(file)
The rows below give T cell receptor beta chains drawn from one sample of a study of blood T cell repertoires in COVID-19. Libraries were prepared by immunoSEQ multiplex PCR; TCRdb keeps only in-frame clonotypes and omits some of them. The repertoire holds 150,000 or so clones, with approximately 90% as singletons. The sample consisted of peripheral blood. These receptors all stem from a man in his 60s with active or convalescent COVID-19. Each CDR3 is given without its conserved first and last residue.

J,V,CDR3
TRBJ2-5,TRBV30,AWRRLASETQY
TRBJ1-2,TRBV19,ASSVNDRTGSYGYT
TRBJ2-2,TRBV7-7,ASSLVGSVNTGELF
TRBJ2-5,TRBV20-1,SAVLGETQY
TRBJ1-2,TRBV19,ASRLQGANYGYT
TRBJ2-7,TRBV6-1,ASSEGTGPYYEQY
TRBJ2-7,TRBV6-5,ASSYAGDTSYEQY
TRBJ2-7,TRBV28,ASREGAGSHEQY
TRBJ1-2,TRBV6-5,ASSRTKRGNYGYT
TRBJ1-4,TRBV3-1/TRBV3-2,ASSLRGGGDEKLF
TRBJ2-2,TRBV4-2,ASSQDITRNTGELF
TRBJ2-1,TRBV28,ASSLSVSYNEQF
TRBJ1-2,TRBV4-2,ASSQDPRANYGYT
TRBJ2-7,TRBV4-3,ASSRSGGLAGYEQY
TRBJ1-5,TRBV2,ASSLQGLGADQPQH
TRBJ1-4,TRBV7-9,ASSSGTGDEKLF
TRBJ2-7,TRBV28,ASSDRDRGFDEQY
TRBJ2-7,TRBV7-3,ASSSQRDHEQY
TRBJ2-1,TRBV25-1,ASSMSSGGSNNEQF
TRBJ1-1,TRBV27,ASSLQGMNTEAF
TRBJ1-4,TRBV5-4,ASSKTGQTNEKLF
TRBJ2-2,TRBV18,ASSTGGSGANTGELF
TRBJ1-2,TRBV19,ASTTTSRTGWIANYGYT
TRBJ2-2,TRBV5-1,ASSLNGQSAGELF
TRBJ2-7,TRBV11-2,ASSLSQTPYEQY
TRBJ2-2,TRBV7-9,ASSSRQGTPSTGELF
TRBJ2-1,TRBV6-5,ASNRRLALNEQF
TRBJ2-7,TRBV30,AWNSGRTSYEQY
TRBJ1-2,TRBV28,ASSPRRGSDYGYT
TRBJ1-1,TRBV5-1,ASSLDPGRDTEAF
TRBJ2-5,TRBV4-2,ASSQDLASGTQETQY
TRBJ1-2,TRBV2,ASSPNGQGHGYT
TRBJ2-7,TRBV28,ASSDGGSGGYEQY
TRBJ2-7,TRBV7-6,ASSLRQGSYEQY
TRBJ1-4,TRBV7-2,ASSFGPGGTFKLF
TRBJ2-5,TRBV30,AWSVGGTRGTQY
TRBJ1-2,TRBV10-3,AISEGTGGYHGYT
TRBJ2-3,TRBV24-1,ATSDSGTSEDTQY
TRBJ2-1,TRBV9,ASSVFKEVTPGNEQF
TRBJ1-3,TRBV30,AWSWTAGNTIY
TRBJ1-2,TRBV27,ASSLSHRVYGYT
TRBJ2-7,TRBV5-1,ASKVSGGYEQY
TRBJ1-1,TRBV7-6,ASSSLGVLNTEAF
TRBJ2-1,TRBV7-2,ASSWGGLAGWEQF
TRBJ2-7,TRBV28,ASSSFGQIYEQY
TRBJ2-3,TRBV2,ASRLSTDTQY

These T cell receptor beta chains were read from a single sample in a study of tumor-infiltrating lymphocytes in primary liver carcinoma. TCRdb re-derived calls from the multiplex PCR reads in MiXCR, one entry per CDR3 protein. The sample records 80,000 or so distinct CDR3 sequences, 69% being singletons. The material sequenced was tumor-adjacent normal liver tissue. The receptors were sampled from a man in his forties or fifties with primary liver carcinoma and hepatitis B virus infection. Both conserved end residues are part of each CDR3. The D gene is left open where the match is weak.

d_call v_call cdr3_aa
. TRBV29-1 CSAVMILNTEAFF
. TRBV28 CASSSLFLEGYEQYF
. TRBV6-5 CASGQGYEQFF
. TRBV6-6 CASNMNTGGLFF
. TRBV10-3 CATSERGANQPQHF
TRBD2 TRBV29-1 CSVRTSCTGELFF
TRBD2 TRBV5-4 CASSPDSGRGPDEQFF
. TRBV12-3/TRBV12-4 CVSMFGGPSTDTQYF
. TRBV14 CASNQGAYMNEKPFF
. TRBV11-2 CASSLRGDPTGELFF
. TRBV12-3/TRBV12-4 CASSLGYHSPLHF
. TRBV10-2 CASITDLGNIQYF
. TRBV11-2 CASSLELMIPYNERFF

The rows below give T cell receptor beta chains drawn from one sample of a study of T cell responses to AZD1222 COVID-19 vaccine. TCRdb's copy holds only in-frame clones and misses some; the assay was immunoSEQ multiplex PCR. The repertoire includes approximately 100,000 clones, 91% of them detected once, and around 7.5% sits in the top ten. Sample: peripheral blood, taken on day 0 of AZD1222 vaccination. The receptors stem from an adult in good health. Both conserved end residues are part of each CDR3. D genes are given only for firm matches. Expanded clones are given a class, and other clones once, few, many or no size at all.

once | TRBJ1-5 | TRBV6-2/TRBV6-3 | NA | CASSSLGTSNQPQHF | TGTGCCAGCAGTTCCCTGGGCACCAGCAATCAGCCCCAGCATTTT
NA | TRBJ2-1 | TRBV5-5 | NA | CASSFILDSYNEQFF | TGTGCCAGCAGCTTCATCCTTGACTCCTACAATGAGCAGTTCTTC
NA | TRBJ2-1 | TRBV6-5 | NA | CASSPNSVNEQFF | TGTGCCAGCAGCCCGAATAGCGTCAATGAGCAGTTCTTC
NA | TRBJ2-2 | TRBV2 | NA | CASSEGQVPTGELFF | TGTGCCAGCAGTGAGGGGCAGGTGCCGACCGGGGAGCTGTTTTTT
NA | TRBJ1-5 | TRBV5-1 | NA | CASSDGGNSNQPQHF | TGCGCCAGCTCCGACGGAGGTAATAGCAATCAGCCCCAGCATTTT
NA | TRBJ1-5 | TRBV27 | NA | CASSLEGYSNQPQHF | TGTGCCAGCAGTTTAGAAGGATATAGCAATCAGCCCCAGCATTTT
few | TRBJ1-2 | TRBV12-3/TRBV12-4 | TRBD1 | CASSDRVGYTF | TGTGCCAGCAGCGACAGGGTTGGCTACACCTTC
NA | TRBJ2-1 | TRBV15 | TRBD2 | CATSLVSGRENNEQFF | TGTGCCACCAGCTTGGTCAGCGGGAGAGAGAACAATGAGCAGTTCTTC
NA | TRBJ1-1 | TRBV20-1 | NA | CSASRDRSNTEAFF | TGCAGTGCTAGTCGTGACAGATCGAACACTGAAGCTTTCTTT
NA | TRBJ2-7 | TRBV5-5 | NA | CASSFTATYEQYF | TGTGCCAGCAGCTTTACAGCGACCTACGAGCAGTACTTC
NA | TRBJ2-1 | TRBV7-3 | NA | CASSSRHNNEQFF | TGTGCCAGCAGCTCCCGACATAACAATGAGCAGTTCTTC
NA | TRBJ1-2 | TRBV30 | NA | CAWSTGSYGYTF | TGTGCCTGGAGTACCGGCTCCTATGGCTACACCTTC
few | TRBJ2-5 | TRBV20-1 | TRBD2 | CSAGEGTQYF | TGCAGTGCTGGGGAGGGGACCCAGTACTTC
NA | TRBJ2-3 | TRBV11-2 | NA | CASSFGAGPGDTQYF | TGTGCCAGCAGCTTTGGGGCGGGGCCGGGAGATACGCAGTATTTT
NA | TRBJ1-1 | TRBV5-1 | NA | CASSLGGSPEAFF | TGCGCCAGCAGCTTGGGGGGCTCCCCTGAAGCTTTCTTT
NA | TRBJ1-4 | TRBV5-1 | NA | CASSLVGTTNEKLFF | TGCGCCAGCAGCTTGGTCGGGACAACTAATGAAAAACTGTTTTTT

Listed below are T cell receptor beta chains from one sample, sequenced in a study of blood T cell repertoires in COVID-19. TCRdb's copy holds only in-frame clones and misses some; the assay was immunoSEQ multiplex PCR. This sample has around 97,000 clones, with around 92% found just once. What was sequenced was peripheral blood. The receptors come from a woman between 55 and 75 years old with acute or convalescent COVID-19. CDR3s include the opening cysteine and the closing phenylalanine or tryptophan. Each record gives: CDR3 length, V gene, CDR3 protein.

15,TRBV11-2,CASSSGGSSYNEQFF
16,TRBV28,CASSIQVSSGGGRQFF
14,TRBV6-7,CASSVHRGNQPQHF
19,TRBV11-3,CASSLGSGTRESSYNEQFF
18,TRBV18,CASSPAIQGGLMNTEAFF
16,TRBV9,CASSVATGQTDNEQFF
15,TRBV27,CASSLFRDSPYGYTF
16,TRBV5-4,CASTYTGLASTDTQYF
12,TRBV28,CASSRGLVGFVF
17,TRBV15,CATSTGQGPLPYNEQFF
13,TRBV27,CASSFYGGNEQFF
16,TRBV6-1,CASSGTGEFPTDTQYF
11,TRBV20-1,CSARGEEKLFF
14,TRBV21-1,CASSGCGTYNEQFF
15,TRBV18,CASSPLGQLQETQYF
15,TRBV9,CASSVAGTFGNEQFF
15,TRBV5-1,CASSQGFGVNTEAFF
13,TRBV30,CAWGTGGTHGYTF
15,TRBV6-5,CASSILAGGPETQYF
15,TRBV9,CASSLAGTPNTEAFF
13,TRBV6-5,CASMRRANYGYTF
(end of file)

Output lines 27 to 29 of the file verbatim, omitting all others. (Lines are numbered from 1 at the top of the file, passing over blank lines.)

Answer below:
TRBJ2-7,TRBV11-2,ASSLSQTPYEQY
TRBJ2-2,TRBV7-9,ASSSRQGTPSTGELF
TRBJ2-1,TRBV6-5,ASNRRLALNEQF